Financial Liberalization and Democratic Backsliding in Turkey
Fulya Apaydin, Institut Barcelona Estudis Internacionals (IBEI)
Our guest columnist this week is Fulya Apaydin, one of the leading writers on Islamic finance and a well-informed observer of the Turkish political scene.
A long-standing position of this website is that government produces a useful function in society – and that deregulation can often have perverse and unintended consequences.
In the 1990’s worldwide, institutions such as the World Bank promoted financial deregulation and a reduction of local laws regulating local banks. The primary purpose of this was to promote economic growth. (A more cynical interpretation is that the purpose was to facilitate foreign acquisition of local banks.)
A secondary purpose was that financial deregulation would lead to better governance and more robust democracy. The argument, which sounded good in 1989, was that when credit is limited, one needs to have political connections in order to get loans. There would be corruption and cronyism in the lending process. This would help to promote bad governance and semi-dictatorial control. Making money more generally available would reduce the linkage between credit and supporting the regime in power – leading to more economic growth and more freedom.
It did not work out this way.
There is genuine debate among scholars about whether financial liberalization produced economic growth. My own read of the record is that it helped in some places, hurt in other places, and overall had few dramatic effects.
Did financial deregulation help to produce democracy? Just the opposite.
For evidence of same, consider Fulya Apaydin’s grim story about Turkey.
I disagree with her about whether financial liberalization led to a crushing of worker’s unions. I think labor repression would have happened anyway. The rest of her story is compelling. It is a story that needs telling.
For the second year in a row, Turkey is classified as “not free” by the Freedom House in 2019. For a long time, the country was a beacon of hope with its democratization saga in a troublesome Middle East, a region that has been predominantly ruled under authoritarian governments. However, since 2017, the formal concentration of power in the hands of the executive, systematic harassment of the opposition, frequent electoral fraud and curbing of civil rights and freedoms all suggest that Turkey now ticks all the boxes to qualify as a competitive authoritarian regime. To explain why Turkish democratization capsized under the current AKP regime, the Justice and Development Party,, most experts highlight the regressive agenda of political Islam, ongoing ethnic conflict and regional instabilities. However, these explanations tell only part of the story. I argue that the key mechanism that pushed the country onto the path of democratic backsliding—which eventually took an authoritarian turn—lies in the type of financial liberalization reforms adopted by conservative governments since 1980.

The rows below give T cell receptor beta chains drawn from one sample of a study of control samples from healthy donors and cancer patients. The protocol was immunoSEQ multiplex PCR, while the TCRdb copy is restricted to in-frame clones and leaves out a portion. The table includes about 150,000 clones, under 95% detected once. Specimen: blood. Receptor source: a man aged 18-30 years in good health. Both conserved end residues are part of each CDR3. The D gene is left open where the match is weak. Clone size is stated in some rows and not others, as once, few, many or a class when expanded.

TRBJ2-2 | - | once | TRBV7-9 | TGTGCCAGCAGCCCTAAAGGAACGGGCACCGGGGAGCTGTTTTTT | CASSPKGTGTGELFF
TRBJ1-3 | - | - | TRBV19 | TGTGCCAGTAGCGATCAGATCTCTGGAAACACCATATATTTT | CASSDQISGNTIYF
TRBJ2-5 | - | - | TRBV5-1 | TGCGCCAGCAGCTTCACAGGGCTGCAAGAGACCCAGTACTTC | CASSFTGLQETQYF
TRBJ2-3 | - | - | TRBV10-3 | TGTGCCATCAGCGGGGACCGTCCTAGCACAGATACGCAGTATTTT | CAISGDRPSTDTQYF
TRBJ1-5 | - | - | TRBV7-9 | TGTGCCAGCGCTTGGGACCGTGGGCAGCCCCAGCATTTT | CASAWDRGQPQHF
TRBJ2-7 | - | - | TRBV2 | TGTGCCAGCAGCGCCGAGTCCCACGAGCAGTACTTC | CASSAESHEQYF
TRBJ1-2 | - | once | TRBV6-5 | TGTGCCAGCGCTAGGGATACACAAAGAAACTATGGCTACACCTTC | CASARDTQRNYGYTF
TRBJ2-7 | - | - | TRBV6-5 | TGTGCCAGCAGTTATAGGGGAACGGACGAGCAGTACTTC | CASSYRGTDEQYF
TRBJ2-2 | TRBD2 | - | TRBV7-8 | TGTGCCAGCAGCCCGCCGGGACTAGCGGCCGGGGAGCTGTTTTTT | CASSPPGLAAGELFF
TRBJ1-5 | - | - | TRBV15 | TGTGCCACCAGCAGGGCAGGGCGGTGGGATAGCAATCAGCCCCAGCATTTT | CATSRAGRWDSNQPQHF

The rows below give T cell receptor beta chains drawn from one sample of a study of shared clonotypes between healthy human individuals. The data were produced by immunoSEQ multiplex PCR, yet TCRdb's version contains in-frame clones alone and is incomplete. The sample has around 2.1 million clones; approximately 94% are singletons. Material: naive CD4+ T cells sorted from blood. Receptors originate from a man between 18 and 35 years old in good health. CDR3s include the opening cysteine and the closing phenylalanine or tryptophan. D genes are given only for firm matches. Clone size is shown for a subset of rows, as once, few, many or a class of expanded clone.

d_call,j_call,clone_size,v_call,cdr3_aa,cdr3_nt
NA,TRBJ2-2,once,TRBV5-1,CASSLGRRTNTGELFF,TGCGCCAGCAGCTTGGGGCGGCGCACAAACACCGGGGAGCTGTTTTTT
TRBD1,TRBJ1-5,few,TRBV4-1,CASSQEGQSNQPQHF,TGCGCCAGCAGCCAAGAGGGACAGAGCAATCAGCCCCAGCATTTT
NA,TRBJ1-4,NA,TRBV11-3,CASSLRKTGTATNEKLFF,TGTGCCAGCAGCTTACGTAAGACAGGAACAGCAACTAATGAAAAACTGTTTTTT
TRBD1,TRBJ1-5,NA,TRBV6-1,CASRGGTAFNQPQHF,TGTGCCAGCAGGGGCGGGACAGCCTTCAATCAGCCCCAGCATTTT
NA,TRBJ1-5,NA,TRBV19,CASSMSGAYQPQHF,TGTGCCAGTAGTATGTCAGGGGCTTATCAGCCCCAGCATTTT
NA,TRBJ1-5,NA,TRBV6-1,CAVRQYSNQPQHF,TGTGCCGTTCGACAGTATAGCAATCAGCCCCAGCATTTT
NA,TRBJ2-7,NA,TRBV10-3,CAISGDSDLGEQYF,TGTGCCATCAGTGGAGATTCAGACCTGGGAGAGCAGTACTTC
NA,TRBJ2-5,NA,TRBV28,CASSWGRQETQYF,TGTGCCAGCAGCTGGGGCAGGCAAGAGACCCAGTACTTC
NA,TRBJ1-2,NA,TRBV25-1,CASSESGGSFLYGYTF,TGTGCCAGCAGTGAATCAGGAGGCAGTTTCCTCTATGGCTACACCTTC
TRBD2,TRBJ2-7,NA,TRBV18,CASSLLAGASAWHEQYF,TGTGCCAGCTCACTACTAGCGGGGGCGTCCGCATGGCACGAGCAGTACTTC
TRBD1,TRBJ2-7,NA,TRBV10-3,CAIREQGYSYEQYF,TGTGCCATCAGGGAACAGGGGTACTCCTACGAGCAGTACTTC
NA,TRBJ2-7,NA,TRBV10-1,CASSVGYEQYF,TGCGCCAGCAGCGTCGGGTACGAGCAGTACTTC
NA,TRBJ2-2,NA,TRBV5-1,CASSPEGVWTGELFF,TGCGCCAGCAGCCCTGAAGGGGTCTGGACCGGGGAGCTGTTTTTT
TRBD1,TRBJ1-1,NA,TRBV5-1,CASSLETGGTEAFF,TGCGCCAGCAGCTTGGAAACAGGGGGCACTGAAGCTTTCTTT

The financial liberalization in Turkey has focused on encouraging the growth of a bank-based financing model since its initiation. This went hand-in-hand with the state policy to create domestically owned capital groups. In line with this orientation, the number of private investors increased during the first phase between 1980 and 2002, and banks that were wholly or partially owned by domestic investors emerged as key providers of access to credit for investment and consumption. These new players also held a substantial share of the domestic public debt in return for the political support that enabled them to own banks.
At the same time, as the owners of these banks expanded their business operations in other industries, much of the credit extended by these institutions went into financing the production of goods and services—often to the companies owned by the same holding groups—at below the market rates. In fact, due to very high interest rates in the 1980s and 1990s, many small and medium sized enterprises were unable to borrow on affordable terms. Additionally, because banks were very reluctant to finance consumption during this period, credit extended to retail customers was modest, and overall household debt to GDP ratio remained rather low. Initially, the financial liberalization program aimed to jump-start the state-sponsored export-led industrialization program by providing easier access to credit via multiple banks while squeezing wages to increase profit margins. Therefore, the first phase of these reforms was complemented by regular repression of unions and systematic attacks on organized labor. This led to declining collective bargaining coverage and union density rates as many workers found it increasingly difficult to organize under autonomous unions.